1) You may be thinking, "Hey Jenni -- does TouchingTrees take my insurance?"
There's a short answer to that question, but I'd like to start with what would probably be your quick second question: "Why not?"
2) "Why don't you take insurance?"
You know, until I became a mental health practitioner, I had no idea there was a unique relationship between mental health and the insurance process. We all assume that our medical and mental health information is confidential, right? And that's true, except for when we sign that little authorization form that allows our medical providers to communicate with our insurance company. Now, I'm totally okay letting my doctor tell my insurance company that I've got a need for antibiotics -- that way my appointment and my antibiotics will get paid for (or at least applied toward my deductible). Over time, I've become less okay with the idea of insurance companies having information about relationship issues.
3) "What's wrong with insurance companies to have information about my relationship issues?"
That, by itself, isn't necessarily the problem. The problem is that insurance companies require a diagnosis of a mental disorder in order to process a claim for treatment. If I have an infection, it gets diagnosed and I get treated. However, relationship issues aren't infections. They are specific issues related to how we communicate, trust, attach, decouple, stress each other out, and interact. In order to use insurance, you have to receive a diagnosis of a mental disorder. If you're coming in as a couple in crisis, only one of you gets a diagnosis, which can be a problem because...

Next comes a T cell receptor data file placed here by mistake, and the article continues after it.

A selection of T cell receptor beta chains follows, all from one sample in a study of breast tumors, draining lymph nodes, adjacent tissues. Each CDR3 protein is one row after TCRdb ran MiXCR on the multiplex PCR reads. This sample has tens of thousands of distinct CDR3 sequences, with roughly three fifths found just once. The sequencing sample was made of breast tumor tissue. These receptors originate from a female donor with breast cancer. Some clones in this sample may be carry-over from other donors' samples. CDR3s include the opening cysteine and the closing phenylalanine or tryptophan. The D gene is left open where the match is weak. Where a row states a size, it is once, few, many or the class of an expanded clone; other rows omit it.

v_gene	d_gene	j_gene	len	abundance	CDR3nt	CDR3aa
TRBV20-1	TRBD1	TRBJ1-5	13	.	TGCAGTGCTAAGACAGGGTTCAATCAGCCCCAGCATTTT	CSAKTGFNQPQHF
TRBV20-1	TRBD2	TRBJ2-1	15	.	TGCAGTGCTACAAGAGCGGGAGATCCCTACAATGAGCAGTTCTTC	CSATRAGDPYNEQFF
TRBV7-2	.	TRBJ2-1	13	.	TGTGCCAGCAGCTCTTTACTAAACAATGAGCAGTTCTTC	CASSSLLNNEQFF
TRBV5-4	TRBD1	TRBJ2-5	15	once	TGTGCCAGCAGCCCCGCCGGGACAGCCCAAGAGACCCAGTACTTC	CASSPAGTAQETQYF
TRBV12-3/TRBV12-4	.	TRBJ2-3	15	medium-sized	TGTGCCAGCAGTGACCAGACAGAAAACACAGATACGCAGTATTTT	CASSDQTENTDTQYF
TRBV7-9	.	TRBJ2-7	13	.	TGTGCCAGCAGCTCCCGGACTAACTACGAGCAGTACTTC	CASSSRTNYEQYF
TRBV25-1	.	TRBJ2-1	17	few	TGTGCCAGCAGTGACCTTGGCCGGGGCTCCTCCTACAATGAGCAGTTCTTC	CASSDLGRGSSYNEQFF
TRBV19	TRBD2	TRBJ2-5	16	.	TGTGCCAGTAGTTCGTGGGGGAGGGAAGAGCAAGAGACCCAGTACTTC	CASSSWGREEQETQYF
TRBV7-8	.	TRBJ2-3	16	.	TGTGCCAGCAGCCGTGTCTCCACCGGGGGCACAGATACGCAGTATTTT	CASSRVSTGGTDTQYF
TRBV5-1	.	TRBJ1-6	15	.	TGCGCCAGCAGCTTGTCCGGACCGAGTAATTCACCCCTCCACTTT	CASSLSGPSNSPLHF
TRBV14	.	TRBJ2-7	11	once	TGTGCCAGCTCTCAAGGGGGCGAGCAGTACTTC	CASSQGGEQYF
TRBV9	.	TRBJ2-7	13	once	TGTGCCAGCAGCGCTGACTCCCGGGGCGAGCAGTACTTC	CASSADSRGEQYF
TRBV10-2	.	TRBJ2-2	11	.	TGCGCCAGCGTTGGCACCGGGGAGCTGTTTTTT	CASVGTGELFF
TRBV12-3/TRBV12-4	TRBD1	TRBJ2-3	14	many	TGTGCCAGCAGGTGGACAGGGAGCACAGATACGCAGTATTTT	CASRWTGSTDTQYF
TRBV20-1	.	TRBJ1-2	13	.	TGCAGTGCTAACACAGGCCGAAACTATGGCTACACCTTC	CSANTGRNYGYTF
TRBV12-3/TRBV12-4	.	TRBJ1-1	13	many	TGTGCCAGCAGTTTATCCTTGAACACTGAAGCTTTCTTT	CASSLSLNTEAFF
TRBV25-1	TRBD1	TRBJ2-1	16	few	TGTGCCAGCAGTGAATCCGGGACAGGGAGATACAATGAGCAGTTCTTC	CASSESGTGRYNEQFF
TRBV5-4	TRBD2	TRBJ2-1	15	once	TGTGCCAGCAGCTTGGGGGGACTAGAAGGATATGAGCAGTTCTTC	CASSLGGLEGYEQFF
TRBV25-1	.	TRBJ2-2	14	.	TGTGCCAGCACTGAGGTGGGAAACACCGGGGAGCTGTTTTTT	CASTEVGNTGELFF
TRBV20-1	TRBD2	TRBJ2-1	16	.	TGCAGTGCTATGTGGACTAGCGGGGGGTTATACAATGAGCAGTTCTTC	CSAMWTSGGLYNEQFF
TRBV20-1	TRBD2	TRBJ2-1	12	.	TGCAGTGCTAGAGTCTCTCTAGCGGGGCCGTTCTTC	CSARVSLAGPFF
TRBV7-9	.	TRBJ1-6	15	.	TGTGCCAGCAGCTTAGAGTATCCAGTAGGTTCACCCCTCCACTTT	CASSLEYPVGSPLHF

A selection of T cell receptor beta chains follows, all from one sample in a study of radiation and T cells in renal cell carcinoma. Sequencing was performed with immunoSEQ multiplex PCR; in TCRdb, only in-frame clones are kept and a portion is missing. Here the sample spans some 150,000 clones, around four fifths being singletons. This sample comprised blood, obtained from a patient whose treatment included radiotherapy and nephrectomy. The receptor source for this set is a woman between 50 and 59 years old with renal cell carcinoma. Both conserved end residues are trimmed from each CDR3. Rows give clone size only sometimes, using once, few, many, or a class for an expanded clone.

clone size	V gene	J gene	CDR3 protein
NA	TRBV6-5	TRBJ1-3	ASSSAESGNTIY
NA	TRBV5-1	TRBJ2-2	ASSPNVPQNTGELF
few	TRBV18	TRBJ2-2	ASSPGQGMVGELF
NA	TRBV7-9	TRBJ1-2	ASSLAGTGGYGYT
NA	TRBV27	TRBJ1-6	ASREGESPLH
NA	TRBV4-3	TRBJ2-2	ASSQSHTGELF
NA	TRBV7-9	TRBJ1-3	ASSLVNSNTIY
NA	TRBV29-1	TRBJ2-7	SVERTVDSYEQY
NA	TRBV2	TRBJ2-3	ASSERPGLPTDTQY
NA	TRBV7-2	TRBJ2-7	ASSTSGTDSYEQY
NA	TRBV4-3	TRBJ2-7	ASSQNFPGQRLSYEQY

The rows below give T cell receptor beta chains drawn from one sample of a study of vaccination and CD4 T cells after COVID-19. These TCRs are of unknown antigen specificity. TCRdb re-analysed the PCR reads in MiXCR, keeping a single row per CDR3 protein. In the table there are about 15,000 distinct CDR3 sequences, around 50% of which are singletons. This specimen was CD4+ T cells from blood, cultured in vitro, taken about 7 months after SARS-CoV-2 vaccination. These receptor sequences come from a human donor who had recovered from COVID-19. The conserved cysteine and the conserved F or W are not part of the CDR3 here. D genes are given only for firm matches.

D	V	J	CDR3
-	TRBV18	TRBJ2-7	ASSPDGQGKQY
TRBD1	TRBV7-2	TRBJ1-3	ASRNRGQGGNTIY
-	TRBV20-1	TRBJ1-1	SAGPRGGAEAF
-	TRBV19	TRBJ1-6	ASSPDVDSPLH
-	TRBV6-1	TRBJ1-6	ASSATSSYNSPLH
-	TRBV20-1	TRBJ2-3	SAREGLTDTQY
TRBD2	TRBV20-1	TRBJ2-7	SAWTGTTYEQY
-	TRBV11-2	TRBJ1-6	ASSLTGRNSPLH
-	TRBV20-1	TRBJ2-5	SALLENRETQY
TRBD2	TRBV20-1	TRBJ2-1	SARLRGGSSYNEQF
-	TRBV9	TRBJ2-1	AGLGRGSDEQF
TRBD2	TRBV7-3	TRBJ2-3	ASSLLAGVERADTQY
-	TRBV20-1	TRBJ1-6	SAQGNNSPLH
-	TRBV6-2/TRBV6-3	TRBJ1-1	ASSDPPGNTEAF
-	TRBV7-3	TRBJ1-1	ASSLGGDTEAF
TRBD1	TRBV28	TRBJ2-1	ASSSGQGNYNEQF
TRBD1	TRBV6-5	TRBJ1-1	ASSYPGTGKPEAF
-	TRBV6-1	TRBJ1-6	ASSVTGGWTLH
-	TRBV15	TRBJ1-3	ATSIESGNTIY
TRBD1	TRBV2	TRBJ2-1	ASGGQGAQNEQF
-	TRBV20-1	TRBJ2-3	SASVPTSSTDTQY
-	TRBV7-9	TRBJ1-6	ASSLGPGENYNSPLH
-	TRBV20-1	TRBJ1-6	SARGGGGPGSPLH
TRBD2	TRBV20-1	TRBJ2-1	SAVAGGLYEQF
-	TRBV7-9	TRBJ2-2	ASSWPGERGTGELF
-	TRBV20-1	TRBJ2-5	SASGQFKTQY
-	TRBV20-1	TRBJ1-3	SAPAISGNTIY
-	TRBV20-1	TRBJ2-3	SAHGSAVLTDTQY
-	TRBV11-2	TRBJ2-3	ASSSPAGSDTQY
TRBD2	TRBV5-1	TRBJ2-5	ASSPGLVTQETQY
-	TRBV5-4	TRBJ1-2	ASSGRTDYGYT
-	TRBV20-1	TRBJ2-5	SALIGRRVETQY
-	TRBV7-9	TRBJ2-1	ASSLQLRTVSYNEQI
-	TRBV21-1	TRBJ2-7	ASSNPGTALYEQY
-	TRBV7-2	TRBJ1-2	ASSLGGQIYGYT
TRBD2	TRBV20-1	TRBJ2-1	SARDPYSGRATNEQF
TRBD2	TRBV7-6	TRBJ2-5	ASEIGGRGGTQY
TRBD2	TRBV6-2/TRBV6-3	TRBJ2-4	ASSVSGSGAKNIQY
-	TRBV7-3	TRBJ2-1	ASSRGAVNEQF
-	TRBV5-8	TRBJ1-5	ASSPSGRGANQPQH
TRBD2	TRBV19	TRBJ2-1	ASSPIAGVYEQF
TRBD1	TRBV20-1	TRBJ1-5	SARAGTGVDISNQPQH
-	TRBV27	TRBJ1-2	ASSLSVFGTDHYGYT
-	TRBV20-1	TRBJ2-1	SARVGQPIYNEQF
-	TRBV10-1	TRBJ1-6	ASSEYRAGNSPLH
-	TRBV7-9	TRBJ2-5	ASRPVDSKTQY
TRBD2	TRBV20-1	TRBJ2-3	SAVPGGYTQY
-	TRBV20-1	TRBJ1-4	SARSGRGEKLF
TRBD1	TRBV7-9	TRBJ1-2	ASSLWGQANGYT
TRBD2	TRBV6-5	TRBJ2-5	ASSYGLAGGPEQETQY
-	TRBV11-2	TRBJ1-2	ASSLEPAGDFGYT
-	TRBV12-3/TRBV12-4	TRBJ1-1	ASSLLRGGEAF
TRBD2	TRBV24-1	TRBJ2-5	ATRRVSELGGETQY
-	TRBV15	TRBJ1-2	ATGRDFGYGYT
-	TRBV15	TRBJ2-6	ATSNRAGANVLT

4) "Because what if I'm a mess because my spouse is cheating and I show up anxious and depressed?"
Exactly. In that case, you'd be the one who gets the diagnosis. What I've seen happen are a few things that can be a particular bummer for the individual who gets a diagnosis. A) The couple splits up and the diagnosis is used against the partner who has it... and/or B) The couple splits up and the individual with the diagnosis -- particularly if it's a diagnosis of depression -- has a more difficult time securing life insurance later (sadly, this is a real thing)..., or C) the couple stays together, but one of them has the label of being less mentally secure than the other -- tilting the balance of power in the relationship.
5) "Okay, so you don't take insurance. Why should I come see you then?"
Thank you for asking! The fact that I DON'T take insurance benefits you in 4 specific ways.
a) Your protected health information is ALWAYS private and confidential. With rare exception, an ex can't use a diagnosis against you. From a financial standpoint, you don't have a diagnosis that can cause you to pay higher rates for other types of insurance.
b) Your therapy plan is designed to meet your needs and is not dictated by an insurance company's algorithm of how long it "should" take to treat a specific issue.
c) My rates are slightly lower because I don't have to split fees with the insurance company.
d) You can still submit my fees to your Health Savings Account for reimbursement.
6) "Great, when can I come in for an appointment?"
Call or email any time, day or night, and I'll respond within 12-18 hours. It's that easy!